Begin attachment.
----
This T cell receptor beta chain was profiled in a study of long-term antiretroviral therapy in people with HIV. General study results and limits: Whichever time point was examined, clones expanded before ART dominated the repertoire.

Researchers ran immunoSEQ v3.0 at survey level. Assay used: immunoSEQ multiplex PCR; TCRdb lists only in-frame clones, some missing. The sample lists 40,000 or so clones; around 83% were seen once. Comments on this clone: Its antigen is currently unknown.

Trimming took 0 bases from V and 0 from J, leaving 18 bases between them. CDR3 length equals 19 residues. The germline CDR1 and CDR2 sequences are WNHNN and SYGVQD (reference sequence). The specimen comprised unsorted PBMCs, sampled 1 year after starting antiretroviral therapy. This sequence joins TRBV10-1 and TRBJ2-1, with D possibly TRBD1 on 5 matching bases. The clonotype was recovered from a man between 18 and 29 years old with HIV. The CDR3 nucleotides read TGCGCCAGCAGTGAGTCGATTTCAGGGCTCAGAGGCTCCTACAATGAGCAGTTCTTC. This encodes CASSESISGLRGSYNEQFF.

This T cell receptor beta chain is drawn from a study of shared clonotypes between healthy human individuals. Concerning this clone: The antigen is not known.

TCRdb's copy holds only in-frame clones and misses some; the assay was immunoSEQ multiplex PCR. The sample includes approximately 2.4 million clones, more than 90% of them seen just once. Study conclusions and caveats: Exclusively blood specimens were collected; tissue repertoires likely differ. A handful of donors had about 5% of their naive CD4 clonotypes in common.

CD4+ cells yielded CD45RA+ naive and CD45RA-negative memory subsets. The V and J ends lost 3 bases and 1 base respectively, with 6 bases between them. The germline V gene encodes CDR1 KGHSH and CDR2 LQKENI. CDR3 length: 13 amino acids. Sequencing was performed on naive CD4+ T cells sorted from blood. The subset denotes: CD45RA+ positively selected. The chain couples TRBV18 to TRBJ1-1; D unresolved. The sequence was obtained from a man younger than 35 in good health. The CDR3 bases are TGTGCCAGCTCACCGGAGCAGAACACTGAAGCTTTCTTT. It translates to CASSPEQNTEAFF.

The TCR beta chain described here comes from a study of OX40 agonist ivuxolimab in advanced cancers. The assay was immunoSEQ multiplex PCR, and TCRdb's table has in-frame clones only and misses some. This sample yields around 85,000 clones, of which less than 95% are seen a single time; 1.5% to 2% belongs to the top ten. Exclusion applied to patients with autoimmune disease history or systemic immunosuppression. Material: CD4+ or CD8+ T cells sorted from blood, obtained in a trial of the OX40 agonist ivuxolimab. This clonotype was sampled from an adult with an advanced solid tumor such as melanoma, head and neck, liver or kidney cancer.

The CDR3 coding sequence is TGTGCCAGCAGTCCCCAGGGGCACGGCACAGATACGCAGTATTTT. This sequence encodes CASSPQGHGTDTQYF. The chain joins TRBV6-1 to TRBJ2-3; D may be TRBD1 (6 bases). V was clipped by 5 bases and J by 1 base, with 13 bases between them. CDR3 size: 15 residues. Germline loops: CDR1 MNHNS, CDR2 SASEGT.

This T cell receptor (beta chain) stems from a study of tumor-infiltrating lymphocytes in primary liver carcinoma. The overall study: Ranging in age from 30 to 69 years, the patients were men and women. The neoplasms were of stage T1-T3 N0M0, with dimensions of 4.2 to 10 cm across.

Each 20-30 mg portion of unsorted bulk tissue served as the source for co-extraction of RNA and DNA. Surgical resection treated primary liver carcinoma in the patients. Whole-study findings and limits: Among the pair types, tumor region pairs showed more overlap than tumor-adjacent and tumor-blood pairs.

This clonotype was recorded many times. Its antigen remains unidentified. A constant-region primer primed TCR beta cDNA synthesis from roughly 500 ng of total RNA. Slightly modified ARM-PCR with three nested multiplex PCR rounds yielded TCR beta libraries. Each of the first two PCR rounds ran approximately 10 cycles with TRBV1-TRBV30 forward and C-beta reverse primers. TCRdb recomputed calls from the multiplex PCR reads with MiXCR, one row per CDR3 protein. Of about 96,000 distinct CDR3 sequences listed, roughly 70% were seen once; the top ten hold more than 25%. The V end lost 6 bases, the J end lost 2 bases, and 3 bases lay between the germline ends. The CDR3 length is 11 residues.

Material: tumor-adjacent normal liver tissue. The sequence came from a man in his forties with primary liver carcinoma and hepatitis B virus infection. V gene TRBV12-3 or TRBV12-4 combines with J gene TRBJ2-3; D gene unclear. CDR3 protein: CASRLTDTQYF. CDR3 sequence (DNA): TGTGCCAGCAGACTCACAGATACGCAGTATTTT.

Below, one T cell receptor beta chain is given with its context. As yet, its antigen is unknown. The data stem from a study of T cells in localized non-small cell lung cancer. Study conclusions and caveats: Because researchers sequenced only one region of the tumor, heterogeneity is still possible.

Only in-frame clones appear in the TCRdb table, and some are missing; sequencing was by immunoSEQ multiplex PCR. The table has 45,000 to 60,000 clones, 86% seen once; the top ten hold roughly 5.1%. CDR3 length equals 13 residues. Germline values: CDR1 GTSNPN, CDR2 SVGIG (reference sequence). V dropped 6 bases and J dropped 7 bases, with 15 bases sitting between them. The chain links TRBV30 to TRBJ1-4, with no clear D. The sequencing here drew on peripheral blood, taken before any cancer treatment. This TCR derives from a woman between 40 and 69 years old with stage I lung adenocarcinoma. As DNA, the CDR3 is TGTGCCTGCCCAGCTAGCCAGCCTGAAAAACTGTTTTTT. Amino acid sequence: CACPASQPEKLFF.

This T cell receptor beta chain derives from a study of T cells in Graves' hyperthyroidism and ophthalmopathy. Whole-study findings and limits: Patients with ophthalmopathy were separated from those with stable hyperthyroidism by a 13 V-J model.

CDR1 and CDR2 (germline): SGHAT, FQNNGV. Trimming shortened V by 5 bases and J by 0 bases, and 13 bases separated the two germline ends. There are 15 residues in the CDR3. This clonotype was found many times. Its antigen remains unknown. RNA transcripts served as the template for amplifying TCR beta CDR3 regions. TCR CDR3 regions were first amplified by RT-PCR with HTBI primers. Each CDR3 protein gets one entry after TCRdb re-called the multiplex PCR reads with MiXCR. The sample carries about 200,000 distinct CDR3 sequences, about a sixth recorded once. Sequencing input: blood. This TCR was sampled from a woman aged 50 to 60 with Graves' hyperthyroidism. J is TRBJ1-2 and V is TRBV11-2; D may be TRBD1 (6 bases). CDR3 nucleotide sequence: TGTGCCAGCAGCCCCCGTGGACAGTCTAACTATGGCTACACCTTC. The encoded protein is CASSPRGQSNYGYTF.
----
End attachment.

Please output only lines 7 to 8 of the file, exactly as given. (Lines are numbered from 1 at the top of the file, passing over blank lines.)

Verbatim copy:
The TCR beta chain described here comes from a study of OX40 agonist ivuxolimab in advanced cancers. The assay was immunoSEQ multiplex PCR, and TCRdb's table has in-frame clones only and misses some. This sample yields around 85,000 clones, of which less than 95% are seen a single time; 1.5% to 2% belongs to the top ten. Exclusion applied to patients with autoimmune disease history or systemic immunosuppression. Material: CD4+ or CD8+ T cells sorted from blood, obtained in a trial of the OX40 agonist ivuxolimab. This clonotype was sampled from an adult with an advanced solid tumor such as melanoma, head and neck, liver or kidney cancer.

The CDR3 coding sequence is TGTGCCAGCAGTCCCCAGGGGCACGGCACAGATACGCAGTATTTT. This sequence encodes CASSPQGHGTDTQYF. The chain joins TRBV6-1 to TRBJ2-3; D may be TRBD1 (6 bases). V was clipped by 5 bases and J by 1 base, with 13 bases between them. CDR3 size: 15 residues. Germline loops: CDR1 MNHNS, CDR2 SASEGT.